Dear Mid-1940s-and-After Joan Crawford

19 Jan

Dear Mid-1940s-and-After Joan Crawford,

I continue to reside under your spell, darling Joan.  Your considerable charm, grace, and beauty perenially dazzle me. 

I especially relish the way you hold your sneering mouth–with all its generously applied lipstick–and the way clothing drapes languidly on the hard curves of your frame–whether fitted satin gown or severe, huge-shouldered suit, it all looks about the same–totally feminine toughness. 

I absolutely revel in every slap you deliver to inferior little idiots who can’t keep their traps shut and in every taunting smile dancing in your adamantine eyes as you utter something deliciously acrimonious.

But we’ve gotta talk.

We’ve gotta talk about those eyebrows.

When I was young and naive and open-minded, I wrote it off as one of those strange vagaries of fashion.  Level of eyebrow intensity goes in and out of style all the time, after all.

However, a quick perusal of contemporary eyebrows tells me yours are just slightly beyond the pale.  Yes, the ’50s afforded some volume, but my goodness, Joan.

And then, against all ladylikeness, I thought maybe it had to do with your age. No dice on that front, etiher.  Only a handful of other women-of-a-certain-age have eyebrows that even come close to the formidable fortitude of yours.

As you can see from the above illustration, yours stand firmly, proudly above the rest.  Only Kim Novak can even think about coming close to you (especially in Vertigo.  Yowza, girl!).

But what reason, pray tell, could you have for these monolithic mechanisms of maniacality?  these prodigious protrusions of pugnacity? these robust and roguish raiments of regal ridiculousness?

Be they the fount whence thy power doth spring?!?!?!?!

Behold! the more you bucked the studio system, the more you reigned as Queen of Pepsi, the broader your acting became, the larger these forehead warmers grew!

I must, therefore, come to that very conclusion or this: you’re making a bold statement.  A statement so bold as to be rather nonsensical. 

Alas, either way, I still adore you, Joan.  Perhaps more than I would if you had non-terrifying eyebrows.  Because, I think I must admit, I could not love you if you didn’t have just a hint of awfulness about you.  And these eyebrows are your crowning acheivement in awfulness.  And you devotedly donned them for years and years.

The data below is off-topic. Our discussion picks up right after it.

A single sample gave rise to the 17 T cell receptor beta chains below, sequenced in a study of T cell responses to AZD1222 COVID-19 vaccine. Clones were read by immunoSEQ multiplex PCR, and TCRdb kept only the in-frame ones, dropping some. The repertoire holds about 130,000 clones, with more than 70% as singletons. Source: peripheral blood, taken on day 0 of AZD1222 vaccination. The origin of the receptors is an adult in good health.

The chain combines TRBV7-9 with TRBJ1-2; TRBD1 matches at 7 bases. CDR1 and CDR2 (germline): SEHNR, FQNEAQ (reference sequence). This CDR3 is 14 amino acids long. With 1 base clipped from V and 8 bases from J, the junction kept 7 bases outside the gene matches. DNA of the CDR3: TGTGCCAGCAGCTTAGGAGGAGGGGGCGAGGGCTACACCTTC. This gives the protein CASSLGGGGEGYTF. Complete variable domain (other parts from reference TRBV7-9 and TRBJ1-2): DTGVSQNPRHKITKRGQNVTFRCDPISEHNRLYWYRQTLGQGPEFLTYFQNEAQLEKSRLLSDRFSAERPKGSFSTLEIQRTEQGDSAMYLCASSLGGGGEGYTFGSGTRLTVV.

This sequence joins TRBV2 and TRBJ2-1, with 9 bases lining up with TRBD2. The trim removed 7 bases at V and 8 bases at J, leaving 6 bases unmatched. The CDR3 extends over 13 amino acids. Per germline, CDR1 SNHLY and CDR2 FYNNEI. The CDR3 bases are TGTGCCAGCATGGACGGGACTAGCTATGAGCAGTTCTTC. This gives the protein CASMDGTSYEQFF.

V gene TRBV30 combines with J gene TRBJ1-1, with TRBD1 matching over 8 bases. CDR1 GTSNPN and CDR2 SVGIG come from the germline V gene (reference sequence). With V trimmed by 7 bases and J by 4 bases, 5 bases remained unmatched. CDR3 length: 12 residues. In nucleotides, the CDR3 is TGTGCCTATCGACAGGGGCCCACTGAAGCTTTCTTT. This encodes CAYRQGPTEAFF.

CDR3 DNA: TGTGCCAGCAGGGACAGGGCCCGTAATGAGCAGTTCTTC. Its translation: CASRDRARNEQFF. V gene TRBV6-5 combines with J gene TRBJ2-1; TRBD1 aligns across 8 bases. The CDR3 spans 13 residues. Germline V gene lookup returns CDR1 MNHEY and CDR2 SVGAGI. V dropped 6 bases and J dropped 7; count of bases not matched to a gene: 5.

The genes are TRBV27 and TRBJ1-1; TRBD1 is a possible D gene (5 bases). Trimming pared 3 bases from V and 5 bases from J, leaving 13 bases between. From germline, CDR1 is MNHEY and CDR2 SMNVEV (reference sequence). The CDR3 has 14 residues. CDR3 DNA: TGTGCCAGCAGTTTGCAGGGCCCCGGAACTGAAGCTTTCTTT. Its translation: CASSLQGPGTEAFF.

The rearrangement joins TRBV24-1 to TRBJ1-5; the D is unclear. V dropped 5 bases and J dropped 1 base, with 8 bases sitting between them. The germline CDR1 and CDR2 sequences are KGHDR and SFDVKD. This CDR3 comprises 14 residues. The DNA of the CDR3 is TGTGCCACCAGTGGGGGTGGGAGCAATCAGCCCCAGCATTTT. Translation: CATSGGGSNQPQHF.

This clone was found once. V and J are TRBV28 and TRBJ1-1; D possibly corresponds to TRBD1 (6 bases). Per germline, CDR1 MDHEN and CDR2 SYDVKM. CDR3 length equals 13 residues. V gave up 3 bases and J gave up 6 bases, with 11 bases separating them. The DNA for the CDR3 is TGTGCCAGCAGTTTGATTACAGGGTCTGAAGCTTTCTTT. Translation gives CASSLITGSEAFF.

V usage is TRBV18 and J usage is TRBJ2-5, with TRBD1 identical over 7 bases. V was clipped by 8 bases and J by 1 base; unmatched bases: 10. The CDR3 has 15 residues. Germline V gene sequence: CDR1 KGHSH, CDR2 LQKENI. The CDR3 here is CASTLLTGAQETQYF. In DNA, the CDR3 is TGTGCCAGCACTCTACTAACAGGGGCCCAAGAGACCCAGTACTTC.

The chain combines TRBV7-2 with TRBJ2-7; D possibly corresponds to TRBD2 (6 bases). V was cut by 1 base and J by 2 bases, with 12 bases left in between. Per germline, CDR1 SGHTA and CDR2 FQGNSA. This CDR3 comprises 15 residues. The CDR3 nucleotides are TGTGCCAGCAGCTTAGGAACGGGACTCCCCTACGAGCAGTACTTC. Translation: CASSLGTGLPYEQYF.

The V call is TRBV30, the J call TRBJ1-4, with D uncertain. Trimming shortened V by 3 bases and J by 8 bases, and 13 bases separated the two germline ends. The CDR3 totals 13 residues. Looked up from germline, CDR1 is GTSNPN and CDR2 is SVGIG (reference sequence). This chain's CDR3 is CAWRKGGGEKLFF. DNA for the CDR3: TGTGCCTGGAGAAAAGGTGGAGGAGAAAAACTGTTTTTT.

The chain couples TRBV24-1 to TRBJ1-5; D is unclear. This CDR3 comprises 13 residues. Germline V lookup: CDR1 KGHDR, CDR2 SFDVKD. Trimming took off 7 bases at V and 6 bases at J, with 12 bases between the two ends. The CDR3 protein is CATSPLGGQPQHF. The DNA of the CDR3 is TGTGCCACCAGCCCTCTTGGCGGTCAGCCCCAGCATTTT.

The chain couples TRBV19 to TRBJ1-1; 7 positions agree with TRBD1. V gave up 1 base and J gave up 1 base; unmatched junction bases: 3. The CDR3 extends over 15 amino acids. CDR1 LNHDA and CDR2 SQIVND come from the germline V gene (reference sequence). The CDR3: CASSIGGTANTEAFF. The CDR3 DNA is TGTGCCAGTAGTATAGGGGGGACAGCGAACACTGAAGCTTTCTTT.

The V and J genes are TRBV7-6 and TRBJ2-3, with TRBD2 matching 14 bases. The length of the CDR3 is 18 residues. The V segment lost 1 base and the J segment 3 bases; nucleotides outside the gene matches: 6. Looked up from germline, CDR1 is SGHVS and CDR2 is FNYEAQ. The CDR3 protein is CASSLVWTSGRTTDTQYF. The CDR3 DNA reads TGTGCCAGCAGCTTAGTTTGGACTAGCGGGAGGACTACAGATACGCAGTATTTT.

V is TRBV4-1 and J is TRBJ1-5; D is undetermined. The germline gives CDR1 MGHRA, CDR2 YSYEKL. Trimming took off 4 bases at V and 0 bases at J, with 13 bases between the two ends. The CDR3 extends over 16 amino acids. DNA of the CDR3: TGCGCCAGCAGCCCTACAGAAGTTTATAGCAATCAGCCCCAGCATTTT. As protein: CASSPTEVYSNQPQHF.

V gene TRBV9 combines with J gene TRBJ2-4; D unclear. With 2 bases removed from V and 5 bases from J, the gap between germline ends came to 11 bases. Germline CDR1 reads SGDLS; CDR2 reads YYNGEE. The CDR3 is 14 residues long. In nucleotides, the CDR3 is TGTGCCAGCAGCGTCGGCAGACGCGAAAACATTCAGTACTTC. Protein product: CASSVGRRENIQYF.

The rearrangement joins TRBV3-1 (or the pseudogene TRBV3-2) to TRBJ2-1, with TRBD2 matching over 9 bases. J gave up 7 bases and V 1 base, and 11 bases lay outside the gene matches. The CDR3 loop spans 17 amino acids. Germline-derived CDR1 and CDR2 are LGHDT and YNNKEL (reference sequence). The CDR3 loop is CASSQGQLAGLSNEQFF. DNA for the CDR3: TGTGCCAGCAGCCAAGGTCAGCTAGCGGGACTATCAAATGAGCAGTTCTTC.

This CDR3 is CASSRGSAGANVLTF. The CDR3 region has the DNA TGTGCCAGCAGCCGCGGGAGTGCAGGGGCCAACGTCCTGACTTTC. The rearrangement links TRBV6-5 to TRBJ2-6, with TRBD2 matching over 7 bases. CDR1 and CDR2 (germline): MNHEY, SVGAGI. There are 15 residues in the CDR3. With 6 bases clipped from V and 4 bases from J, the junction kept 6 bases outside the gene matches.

Thank you so much for your commitment and ardor, Joan.  Your fierce passion and crazy eyes, offset by truly horrendous eyebrows, are probably what I love most about you.

Yours ever truly,

5 Responses to “Dear Mid-1940s-and-After Joan Crawford”

  1. Grand Old Movies 1 February 2012 at 8:19 PM #

    Joan’s eyebrows do look as if she could hook them onto a chandelier and then swing by them – but perhaps they’re meant as a reaction to earlier brow fashions. I know that actresses in the 30s often shaved off their brows (eg, Harlow, Dietrich) and then penciled in thin, giant arcs on their foreheads, like the lines of a switchback railway.. (Dietrich’s brows became so extreme, they gave her a look of perpetual surprise.) So many Joan’s brows are a statement of rebellion, a way of saying, “I’ve got ’em and I’ll flaunt ’em!” Go to it, Joan!

    • TheBestofAlexandra 1 February 2012 at 8:29 PM #

      Definitely some sort of rebellion–good point.


  1. LAMB Acting School 101: Joan Crawford | | Beth Stollman BlogBeth Stollman Blog - 30 January 2012

    […] Alexandra, from I started Late and Forgot the Dog, looks at Crawford’s memorable eyebrows. […]

  2. The Large Association of Movie Blogs: LAMB Acting School 101 … | Acting Blog Guide - 31 January 2012

    […] Alexandra, from I started Late and Forgot the Dog, looks at Crawford’s memorable eyebrows. […]

  3. 1955: The ’50s-est Year for Oscar Songs | I Started Late and Forgot the Dog. - 28 February 2013

    […] always picking on 1955, it seems, but I wanted to do an Oscar post, and I wanted it to be about Academy Award-winning […]

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